The rate at which workers quit their jobs—seen by many economists as a sign of confidence in the labor market—fell slightly to a seasonally adjusted 2.1% in August from 2.2% in July, according to the Labor Department’s Job Openings and Labor Turnover Survey, known as Jolts, released Wednesday.
The quits rate, or the share of employed people who voluntarily leave their jobs in a month, has held nearly steady for two years after slowly climbing after the recession ended in mid-2009. The sideways move in the quits rate comes at a time when the unemployment rate has fallen to a 16-year low and the number of available jobs has touched the highest level on records back to 2000.
The country shed 33,000 jobs in September, the first loss in seven years, the Labor Department said Friday, ending the longest stretch of job growth on record.
But that decline was skewed down by Hurricane Harvey, which hit Texas in late August, and Irma, which hit Florida in early September. The storms came just before businesses filled out monthly surveys of payrolls, which are submitted to the government and used to tabulate hiring. Many businesses reported reduced payrolls during the survey week of Sept. 12. Employment in the restaurant industry, in particular, took a big hit, falling 105,000 in September from the month before, after averaging growth of 29,000 during the prior six months.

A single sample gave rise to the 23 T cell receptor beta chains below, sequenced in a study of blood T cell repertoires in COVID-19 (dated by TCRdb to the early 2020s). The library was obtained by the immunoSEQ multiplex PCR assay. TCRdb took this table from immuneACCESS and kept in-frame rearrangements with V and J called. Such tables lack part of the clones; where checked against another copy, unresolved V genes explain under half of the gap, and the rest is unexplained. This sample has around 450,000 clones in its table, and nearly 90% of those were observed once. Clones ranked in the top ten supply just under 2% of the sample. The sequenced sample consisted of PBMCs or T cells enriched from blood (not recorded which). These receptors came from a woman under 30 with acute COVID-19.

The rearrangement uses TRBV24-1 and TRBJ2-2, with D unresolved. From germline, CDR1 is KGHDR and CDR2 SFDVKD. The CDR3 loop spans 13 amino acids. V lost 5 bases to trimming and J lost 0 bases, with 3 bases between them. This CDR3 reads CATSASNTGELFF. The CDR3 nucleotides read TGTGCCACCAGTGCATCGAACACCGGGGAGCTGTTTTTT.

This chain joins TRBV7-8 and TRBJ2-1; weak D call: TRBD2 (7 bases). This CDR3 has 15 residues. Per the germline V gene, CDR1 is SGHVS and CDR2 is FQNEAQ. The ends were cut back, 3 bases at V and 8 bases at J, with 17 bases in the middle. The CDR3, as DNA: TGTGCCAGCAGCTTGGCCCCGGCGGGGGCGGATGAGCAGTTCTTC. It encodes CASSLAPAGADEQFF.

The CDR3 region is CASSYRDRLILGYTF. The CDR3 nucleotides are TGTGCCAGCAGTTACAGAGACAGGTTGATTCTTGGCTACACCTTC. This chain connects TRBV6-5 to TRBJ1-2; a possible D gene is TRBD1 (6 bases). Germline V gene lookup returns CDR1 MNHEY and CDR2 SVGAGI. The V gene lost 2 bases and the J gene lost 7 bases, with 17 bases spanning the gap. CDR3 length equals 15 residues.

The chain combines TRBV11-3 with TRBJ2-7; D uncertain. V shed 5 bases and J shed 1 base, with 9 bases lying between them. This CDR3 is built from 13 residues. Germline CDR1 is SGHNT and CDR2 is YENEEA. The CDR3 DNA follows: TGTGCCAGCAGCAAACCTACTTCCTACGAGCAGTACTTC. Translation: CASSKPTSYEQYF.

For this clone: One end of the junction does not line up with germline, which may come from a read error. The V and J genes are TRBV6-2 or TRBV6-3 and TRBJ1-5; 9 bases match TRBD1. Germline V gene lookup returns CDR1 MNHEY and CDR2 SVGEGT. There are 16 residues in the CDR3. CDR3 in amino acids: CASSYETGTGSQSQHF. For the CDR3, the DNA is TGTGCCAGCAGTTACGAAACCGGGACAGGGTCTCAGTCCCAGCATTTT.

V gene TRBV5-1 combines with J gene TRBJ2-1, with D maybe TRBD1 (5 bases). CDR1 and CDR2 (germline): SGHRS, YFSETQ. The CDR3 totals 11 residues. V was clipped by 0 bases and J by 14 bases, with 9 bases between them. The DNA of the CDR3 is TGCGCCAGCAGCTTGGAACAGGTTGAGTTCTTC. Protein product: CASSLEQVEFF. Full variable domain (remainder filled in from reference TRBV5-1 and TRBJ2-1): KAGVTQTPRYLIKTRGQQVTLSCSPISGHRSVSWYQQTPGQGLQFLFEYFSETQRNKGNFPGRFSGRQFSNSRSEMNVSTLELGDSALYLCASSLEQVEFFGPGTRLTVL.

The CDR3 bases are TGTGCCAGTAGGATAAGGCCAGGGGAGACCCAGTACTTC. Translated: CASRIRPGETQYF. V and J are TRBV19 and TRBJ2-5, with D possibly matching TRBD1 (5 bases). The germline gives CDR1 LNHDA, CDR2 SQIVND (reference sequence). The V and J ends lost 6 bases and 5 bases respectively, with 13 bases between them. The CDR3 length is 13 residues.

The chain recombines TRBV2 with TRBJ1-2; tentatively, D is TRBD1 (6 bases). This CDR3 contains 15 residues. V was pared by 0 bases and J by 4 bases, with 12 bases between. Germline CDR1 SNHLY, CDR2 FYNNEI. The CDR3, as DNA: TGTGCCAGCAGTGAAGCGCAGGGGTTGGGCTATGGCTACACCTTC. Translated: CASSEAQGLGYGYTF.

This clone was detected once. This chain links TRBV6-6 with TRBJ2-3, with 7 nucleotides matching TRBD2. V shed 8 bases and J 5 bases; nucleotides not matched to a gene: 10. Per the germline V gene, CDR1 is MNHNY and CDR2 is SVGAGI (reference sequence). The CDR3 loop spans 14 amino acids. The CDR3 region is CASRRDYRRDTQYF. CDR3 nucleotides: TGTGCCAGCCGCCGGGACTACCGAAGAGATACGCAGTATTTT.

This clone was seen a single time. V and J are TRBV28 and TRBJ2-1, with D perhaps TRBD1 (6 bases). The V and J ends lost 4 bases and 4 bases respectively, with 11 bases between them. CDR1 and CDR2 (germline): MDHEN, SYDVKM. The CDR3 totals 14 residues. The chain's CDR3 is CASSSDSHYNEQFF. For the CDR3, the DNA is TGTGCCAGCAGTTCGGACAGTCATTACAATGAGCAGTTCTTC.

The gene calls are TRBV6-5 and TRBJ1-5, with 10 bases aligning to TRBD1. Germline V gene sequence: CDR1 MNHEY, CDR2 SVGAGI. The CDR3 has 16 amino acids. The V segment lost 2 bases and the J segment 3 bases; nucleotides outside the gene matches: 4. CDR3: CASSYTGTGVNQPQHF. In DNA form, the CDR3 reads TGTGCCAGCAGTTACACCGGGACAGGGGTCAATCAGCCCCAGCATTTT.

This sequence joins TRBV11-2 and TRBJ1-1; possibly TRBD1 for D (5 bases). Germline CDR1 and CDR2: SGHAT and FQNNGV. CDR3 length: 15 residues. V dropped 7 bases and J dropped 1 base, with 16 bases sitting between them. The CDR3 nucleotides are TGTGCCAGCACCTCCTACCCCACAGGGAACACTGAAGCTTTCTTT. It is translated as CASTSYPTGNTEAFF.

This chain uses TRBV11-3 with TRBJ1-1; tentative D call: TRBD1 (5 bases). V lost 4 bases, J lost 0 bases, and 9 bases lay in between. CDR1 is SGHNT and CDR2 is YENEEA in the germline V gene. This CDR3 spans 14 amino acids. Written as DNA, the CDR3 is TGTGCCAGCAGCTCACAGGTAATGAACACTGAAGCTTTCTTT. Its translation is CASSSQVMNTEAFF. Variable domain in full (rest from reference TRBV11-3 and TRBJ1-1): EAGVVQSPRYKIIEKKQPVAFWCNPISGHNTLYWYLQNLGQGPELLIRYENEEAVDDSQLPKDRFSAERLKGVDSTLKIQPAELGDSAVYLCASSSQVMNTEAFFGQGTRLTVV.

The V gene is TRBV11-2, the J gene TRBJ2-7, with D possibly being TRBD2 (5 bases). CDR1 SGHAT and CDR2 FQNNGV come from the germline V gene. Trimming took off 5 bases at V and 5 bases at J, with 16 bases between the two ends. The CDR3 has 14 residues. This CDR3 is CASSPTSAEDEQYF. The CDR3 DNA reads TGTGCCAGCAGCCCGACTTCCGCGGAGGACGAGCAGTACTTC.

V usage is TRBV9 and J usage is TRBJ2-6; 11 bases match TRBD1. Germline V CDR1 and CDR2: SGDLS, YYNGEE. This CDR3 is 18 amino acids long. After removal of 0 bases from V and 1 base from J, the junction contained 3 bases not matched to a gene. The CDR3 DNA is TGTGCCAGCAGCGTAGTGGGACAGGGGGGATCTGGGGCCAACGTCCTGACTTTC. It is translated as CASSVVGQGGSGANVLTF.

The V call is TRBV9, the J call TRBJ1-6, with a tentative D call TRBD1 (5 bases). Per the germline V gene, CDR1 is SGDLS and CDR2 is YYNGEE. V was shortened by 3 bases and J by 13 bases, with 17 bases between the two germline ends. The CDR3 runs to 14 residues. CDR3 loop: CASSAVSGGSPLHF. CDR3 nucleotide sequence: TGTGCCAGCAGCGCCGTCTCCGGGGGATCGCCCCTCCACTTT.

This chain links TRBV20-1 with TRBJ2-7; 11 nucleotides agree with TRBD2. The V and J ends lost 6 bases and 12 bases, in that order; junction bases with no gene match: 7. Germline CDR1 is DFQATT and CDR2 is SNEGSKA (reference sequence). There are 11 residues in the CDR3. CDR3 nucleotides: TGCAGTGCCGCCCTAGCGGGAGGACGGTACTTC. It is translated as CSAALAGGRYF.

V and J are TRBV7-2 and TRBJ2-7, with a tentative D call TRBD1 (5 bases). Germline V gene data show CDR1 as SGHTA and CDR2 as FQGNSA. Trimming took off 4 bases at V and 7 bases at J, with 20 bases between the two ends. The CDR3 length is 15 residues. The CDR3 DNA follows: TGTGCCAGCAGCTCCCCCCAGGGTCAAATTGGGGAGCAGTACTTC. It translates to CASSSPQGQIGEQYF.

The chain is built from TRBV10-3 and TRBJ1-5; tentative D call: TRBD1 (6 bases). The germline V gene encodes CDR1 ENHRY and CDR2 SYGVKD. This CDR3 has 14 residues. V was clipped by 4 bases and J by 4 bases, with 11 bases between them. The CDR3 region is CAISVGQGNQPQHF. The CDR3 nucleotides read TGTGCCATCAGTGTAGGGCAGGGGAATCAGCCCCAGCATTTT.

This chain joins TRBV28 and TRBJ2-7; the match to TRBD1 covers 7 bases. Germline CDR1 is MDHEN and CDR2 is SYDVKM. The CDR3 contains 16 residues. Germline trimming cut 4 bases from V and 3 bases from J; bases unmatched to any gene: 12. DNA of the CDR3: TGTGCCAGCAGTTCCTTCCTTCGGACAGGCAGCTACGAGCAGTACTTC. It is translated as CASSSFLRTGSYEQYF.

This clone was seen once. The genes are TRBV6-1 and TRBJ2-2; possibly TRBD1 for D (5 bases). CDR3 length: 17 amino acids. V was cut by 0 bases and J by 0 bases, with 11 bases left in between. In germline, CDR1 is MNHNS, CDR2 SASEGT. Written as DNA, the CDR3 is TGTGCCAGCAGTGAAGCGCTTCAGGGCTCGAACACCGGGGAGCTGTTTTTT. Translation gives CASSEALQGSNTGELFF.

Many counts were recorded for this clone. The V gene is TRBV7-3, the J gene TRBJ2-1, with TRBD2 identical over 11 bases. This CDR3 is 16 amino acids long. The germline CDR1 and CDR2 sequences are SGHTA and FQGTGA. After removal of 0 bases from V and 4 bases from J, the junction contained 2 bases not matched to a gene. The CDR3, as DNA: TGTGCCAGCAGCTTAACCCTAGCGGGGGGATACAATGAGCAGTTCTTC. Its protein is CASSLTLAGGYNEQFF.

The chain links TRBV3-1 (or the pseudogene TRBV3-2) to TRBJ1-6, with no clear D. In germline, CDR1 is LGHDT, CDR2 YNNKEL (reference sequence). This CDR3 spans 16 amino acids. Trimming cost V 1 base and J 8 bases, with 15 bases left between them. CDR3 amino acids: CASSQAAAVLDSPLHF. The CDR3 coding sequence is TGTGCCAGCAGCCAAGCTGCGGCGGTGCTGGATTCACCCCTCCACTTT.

Weakness in the labor market doesn’t adequately explain why fewer men are working or seeking jobs, according to a new paper published by economist Scott Winship and the Mercatus Center at George Mason University. One big contributor is the rising number of men in their prime working years–aged 25 to 54–who are getting federal disability benefits, or report being disabled, and who are not actively searching for jobs, Mr. Winship concludes. This suggests there is less slack in the labor market—such as people who could be drawn in off the sidelines—than many policy makers believe.
California’s slowing economic expansion was evident in August as the state lost 8,200 net jobs and the unemployment rate rose to 5.1%, from 4.8% a month earlier, according to data released Friday from the state’s Employment Development Department. The drop in employment follows a robust July in which the Golden State gained the most jobs in more than a year: 84,500, revised up from a previous estimate of 82,600. August’s slide back was in large part driven by employers in the leisure and hospitality sector: They cut 12,400 jobs on a seasonally adjusted basis — the largest decrease by any sector in the state. Professional and business services and the public sector also lost jobs. Manufacturing and the trade, transportation and utilities sector, meanwhile, gained jobs.
The pace of hiring slowed in August, while the U.S. unemployment rate edged up.
Nonfarm payrolls rose by a seasonally adjusted 156,000 in August from the prior month, the Labor Department said. The unemployment rate rose to 4.4% from 4.3%, though the level remains historically low. Wages maintained a modest growth rate.
Economists surveyed by The Wall Street Journal had expected 179,000 new jobs and a 4.3% unemployment rate last month.